Monday, March 24, 2008

Syracuse in the NIT

The Syracuse Orangemen has been to the NIT tournament twelve times, six times in the Jim Boeheim era, including the current edition of the Orange. Some of those teams felt rewarded for the trip to the NIT (rightfully so), while others felt the NIT was a poor consolation prize. All of the teams were good teams, but which was the best? The Orange were in the NIT in 1946, 1950, 1964, 1967, 1971, 1972, 1981, 1982, 1997, 2002, 2007 and 2008.

To keep the semantics clear, I am referring to which team was the best overall team for the pre-NIT season. I am not referring which team performed the best in the NIT tournament, nor which team was playing the best when the NIT began. There would be different answers to each of those.

The 1981-1982 Orangemen were the 12th best NIT team for Syracuse. The Orangemen were led by junior tri-captains Erich Santifer (17.0 ppg, 5.6 rpg), Leo Rautins (13.3 ppg, 5.2 apg, 5.9 rpg) and Tony ‘Red’ Bruin (14.0 ppg). Freshman Andre Hawkins shared the center position with sophomore Sean Kerins. Gene Waldron ran the point, though Rautins ran the offense from his power forward position. Ron Payton was a valuable sixth man with 10.7 ppg. Unfortunately, the Orangemen were in very competitive Big East conference, and lacked strong rebounders. The Orangemen finished the regular season 15-11, 7-7 in the Big East conference, and struggled down the stretch going 2-4 in the last six games. The Orangemen then lost in the first round of the Big East Tournament, dropping their record to 15-12. The Orangemen were grateful to be in the NIT that season, where they would beat St. Peters 84-75 in the first round before losing to Bradley 95-81 in the second round.

The 1980-1981 Orangemen were the 11th best NIT team. Senior center Danny Schayes led the team with 14.6 ppg and 8.3 rebounds. Senior Eddie Moss ran the offense and the defense, with 5.4 assists per game, and Marty Headd was the perimeter shooter averaging 11.9 ppg. A trio of talented sophomores were the remaining significant portions of the team: Erich Santifer (14.0 ppg), Leo Rautins (9.3 ppg) and Tony Bruin (11.8 ppg). The Orangemen went 15-11 during the regular season, 6-8 in the Big East conference, and struggled 1-4 in the last five regular season games. Headd would break his wrist in practice right before the Big East tournament, moving Bruin into the starting lineup. The Orangemen would make a strong run in the Big East tournament, winning the title in a dramatic triple overtime victory over Villanova, and running their record to 18-11. The Big East did not have an automatic berth that year, and the NCAA decided not to extend an invitation to Syracuse. Syracuse fans were very upset at the snub. The Orangemen were determined to prove the NCAA wrong. They would beat Marquette, Holy Cross, Michigan, and Purdue in the NIT to advance to the finals. Syracuse would play a tough game against Tulsa, eventually losing in the NIT Finals.

The 1970-1971 Orangemen were the 10th best NIT team. The team was lead by Big Bill Smith with 22.7 ppg and 14 rebounds. Junior Greg Kohls emerged as a tremendous outside scoring threat with 22.1 points per game. Senior Tom Green ran the offense, and two hustling but undersized forwards joined the squad: Mike Lee (13.6 ppg, 8.1 rpg) and Mark Wadach (7.1 ppg, 7.5 rpg). The Orangemen would go 19-6 during the regular season, including going 9-1 down the stretch. The Orangemen had not been to the postseason since 1967, so fans were excited about the opportunity. Despite 27 points from Smith, the Orange would lose to Michigan 82-76 in the first round.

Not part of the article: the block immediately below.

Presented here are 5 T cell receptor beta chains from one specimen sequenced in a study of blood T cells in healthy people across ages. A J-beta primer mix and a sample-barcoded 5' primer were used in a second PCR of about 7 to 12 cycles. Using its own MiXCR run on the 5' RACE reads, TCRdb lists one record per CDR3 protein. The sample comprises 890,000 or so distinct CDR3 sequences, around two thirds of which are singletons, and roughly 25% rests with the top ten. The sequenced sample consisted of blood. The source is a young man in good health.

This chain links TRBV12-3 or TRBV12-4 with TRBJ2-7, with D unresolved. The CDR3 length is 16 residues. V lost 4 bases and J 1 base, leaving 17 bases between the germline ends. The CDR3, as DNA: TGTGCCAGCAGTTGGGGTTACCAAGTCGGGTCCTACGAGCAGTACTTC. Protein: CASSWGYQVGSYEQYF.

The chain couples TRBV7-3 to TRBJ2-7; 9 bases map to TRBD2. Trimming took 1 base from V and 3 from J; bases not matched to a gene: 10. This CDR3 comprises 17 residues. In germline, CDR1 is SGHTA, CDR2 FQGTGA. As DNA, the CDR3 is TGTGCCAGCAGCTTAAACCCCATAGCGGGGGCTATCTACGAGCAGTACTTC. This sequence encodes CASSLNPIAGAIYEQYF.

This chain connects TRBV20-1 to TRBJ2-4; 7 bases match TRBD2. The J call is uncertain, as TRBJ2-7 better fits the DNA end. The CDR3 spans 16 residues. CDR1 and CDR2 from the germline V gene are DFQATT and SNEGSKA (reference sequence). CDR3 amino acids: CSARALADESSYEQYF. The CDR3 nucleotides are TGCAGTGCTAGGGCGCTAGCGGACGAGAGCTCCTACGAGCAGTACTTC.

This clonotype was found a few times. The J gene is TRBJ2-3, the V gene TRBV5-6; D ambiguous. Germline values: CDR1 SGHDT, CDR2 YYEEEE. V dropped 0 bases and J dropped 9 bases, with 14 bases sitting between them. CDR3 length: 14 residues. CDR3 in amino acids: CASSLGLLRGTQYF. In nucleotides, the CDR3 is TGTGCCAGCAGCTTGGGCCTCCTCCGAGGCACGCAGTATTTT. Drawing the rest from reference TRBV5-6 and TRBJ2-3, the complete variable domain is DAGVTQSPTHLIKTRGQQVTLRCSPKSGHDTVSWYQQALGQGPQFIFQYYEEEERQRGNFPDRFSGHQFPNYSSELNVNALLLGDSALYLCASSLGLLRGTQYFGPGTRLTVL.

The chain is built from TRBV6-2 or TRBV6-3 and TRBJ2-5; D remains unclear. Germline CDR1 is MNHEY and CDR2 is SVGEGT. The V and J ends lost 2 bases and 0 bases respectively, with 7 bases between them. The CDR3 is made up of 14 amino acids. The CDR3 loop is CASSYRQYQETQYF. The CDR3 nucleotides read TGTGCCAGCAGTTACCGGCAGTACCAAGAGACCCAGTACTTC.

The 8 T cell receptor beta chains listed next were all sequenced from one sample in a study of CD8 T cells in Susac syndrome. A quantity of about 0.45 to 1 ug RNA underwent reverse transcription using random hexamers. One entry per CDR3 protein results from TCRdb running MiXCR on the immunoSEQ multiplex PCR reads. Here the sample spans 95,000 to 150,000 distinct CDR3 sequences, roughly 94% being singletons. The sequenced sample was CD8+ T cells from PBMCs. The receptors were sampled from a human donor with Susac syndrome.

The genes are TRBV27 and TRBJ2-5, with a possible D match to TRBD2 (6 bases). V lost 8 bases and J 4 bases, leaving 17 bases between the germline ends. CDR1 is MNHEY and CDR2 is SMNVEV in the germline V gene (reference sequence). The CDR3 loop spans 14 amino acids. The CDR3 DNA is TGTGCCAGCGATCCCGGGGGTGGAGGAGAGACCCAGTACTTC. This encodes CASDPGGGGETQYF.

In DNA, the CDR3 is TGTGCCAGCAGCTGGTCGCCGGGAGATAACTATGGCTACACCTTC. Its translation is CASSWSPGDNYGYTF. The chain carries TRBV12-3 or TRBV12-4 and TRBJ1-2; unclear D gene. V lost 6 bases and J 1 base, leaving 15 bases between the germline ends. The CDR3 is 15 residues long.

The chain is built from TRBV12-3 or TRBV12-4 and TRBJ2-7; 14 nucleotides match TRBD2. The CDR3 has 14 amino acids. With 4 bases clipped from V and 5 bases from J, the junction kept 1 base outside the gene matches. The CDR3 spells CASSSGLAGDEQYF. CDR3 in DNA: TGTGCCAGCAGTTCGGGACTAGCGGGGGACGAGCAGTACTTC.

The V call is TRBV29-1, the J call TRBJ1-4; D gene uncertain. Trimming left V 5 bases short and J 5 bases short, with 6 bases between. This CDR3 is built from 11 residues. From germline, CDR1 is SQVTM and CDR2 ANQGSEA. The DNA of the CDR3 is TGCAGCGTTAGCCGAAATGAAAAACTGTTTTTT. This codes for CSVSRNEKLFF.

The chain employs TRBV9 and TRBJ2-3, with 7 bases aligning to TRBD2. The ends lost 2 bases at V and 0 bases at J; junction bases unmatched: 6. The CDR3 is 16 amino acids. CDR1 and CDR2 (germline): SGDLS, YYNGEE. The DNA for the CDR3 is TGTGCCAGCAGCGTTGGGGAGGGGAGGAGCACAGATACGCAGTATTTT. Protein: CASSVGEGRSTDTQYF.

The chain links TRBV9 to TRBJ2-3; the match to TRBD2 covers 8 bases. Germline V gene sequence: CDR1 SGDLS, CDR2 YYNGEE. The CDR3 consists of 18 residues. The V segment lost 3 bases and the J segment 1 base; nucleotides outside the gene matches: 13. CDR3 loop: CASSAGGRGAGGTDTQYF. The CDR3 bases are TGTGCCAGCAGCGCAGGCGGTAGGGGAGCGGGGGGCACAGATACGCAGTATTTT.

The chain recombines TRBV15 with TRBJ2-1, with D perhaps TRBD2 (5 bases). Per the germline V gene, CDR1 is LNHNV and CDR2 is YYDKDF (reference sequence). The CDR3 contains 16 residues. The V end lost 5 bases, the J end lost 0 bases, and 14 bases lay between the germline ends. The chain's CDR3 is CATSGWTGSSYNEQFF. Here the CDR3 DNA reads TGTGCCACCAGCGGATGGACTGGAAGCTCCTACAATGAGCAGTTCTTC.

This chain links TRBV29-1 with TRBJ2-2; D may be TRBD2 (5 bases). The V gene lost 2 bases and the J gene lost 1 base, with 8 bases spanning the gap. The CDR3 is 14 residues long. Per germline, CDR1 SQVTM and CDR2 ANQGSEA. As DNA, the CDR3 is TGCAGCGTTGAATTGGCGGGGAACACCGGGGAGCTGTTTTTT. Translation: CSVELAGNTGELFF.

The 1949-1950 Orangemen were the 9th best team, finishing the regular season 17-8. They were lead by junior guard Jack Kiley with 16.3 ppg. Kiley was supported offensively by Dick Suprunowicz, Bob Savage and Ed Miller. Tom Huggins, Tom Jockle and Mike Stark rounded out the team. The NIT was a prestigious tournament at the time, and many top teams chose the NIT over the NCAA. Syracuse was honored to go to the NIT. They played highly favored Long Island University in the first round and surprisingly beat them 80-52 behind 21 points from Jack Kiley. In the second round the Orangemen faced Bradley, the #1 ranked team in the nation. The Orangemen would lose that game 78-66.

The 1996-1997 Orangemen were the 8th best team. They were lead by Senior Otis Hill who pounded the middle with 15.7 ppg and 6.1 ppg. Junior swingman Todd Burgan averaged 15.1 ppg; sharpshooters Jason Cipolla (13.2 ppg) and Marius Janulis (9.3 ppg) provided perimeter scoring, and freshman Jason Hart ran the offense with 5.8 apg. The Orangemen finished the regular season 18-11, with a 9-9 conference record. The beat Notre Dame 84-66 in the Big East tournament and lost to Villanova in the 2nd round 80-70, raising their record to 19-12, 6-4 in their last 10. The Orangemen and their fans were severely shocked when they were denied an NCAA bid. No Big East team had ever been denied an NCAA bid with 18+ regular season wins, and the Orangemen had been to the National Championship game the previous season. Yet the Orangemen found themselves going to the NIT. The Orangemen found it difficult to mentally prepare for the game and easily lost to Florida State 82-67.

The 1963-1964 team was the 7th best team. The Orangemen were led by the dynamic sophomore Dave Bing who electrified Syracuse fans with his 22.2 ppg and 8.2 rpg. West Point transfer Chuck Richards brought 22.0 ppg and 9.5 rpg from the center position. Juniors Richie Duffy and Phil Schoff contributed as did a quartet of sophomores: Norm Goldsmith, Sam Penceal, Jim Boeheim and Frank Nicoletti. The Syracuse program was on the rebound from the darkest period in the schools history, and fans were excited to get the post season. Dave Bing would play well in the first round scoring 31 points, though the Orange would fall short to New York University 77-68.